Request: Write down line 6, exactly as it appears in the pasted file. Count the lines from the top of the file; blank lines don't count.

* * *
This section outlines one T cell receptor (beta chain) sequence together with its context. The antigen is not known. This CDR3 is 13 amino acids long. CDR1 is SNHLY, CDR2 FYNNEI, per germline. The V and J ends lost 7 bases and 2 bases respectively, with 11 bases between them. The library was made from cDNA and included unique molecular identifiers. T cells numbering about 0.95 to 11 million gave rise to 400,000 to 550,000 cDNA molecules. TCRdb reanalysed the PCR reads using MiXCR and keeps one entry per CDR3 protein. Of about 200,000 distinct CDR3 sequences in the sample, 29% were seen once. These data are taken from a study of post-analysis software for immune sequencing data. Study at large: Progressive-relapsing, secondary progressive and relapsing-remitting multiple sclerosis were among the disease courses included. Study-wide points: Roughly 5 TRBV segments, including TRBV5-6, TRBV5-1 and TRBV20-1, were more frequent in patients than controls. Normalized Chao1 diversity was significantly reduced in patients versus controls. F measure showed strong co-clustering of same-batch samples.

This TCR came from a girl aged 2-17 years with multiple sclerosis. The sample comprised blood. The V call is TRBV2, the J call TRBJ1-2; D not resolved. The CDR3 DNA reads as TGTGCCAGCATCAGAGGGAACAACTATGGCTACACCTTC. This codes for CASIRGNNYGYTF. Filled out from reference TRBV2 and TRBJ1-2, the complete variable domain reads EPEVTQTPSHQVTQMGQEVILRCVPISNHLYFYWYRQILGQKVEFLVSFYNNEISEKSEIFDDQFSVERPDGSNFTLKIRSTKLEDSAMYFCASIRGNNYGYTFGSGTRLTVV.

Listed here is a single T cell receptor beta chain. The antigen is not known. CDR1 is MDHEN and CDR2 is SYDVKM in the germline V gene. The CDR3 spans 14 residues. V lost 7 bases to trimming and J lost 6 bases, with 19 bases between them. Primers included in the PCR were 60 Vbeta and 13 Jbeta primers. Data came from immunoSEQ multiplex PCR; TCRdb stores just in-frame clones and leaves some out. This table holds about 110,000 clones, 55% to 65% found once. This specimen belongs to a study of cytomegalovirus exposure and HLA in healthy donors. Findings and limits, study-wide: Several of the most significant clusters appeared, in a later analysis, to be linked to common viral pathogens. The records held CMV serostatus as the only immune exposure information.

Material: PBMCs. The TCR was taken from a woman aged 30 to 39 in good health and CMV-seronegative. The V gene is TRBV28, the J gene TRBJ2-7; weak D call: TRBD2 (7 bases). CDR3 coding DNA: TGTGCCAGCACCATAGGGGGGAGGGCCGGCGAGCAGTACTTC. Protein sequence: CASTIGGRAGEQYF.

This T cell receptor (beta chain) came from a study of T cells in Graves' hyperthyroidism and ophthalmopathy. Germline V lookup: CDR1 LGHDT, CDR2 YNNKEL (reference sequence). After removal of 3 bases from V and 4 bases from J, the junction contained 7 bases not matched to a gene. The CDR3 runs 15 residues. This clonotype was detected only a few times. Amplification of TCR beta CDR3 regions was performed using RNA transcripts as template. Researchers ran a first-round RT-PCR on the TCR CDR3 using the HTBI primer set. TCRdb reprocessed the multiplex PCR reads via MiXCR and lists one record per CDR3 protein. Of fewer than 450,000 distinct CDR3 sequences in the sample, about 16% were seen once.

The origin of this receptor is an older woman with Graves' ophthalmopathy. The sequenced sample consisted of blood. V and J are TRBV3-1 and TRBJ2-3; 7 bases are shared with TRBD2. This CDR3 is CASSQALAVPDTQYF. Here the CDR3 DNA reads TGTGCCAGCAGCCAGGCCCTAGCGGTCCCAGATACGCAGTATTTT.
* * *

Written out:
The origin of this receptor is an older woman with Graves' ophthalmopathy. The sequenced sample consisted of blood. V and J are TRBV3-1 and TRBJ2-3; 7 bases are shared with TRBD2. This CDR3 is CASSQALAVPDTQYF. Here the CDR3 DNA reads TGTGCCAGCAGCCAGGCCCTAGCGGTCCCAGATACGCAGTATTTT.